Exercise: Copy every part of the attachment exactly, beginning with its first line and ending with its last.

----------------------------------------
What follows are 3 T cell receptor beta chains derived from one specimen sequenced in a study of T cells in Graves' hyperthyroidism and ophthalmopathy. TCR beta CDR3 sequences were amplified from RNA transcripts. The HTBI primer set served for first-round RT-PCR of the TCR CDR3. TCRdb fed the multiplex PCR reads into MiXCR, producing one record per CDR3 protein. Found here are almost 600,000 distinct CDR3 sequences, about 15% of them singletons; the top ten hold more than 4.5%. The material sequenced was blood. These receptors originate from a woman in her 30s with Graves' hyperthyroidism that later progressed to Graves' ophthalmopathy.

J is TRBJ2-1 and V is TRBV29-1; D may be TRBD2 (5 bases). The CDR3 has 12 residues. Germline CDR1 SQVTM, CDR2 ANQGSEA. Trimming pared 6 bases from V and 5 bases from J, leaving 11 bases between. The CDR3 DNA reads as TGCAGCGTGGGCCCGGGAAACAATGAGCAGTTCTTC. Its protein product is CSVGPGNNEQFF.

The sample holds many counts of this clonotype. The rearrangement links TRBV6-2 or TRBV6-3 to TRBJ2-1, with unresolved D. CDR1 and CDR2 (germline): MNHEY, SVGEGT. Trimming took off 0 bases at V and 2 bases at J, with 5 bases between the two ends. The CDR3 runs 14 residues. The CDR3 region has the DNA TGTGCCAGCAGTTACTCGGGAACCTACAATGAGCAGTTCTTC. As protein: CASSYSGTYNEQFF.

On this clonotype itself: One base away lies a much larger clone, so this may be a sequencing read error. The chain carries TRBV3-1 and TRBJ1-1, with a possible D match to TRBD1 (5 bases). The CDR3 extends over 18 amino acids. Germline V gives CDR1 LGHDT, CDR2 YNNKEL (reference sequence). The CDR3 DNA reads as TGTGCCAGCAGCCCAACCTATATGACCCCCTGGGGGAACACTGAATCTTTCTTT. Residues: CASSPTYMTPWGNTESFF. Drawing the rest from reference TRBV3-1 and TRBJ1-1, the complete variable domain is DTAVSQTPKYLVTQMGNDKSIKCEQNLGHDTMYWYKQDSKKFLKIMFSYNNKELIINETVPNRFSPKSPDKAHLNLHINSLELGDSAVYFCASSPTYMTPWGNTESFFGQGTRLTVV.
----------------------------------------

What follows are 3 T cell receptor beta chains derived from one specimen sequenced in a study of T cells in Graves' hyperthyroidism and ophthalmopathy. TCR beta CDR3 sequences were amplified from RNA transcripts. The HTBI primer set served for first-round RT-PCR of the TCR CDR3. TCRdb fed the multiplex PCR reads into MiXCR, producing one record per CDR3 protein. Found here are almost 600,000 distinct CDR3 sequences, about 15% of them singletons; the top ten hold more than 4.5%. The material sequenced was blood. These receptors originate from a woman in her 30s with Graves' hyperthyroidism that later progressed to Graves' ophthalmopathy.

J is TRBJ2-1 and V is TRBV29-1; D may be TRBD2 (5 bases). The CDR3 has 12 residues. Germline CDR1 SQVTM, CDR2 ANQGSEA. Trimming pared 6 bases from V and 5 bases from J, leaving 11 bases between. The CDR3 DNA reads as TGCAGCGTGGGCCCGGGAAACAATGAGCAGTTCTTC. Its protein product is CSVGPGNNEQFF.

The sample holds many counts of this clonotype. The rearrangement links TRBV6-2 or TRBV6-3 to TRBJ2-1, with unresolved D. CDR1 and CDR2 (germline): MNHEY, SVGEGT. Trimming took off 0 bases at V and 2 bases at J, with 5 bases between the two ends. The CDR3 runs 14 residues. The CDR3 region has the DNA TGTGCCAGCAGTTACTCGGGAACCTACAATGAGCAGTTCTTC. As protein: CASSYSGTYNEQFF.

On this clonotype itself: One base away lies a much larger clone, so this may be a sequencing read error. The chain carries TRBV3-1 and TRBJ1-1, with a possible D match to TRBD1 (5 bases). The CDR3 extends over 18 amino acids. Germline V gives CDR1 LGHDT, CDR2 YNNKEL (reference sequence). The CDR3 DNA reads as TGTGCCAGCAGCCCAACCTATATGACCCCCTGGGGGAACACTGAATCTTTCTTT. Residues: CASSPTYMTPWGNTESFF. Drawing the rest from reference TRBV3-1 and TRBJ1-1, the complete variable domain is DTAVSQTPKYLVTQMGNDKSIKCEQNLGHDTMYWYKQDSKKFLKIMFSYNNKELIINETVPNRFSPKSPDKAHLNLHINSLELGDSAVYFCASSPTYMTPWGNTESFFGQGTRLTVV.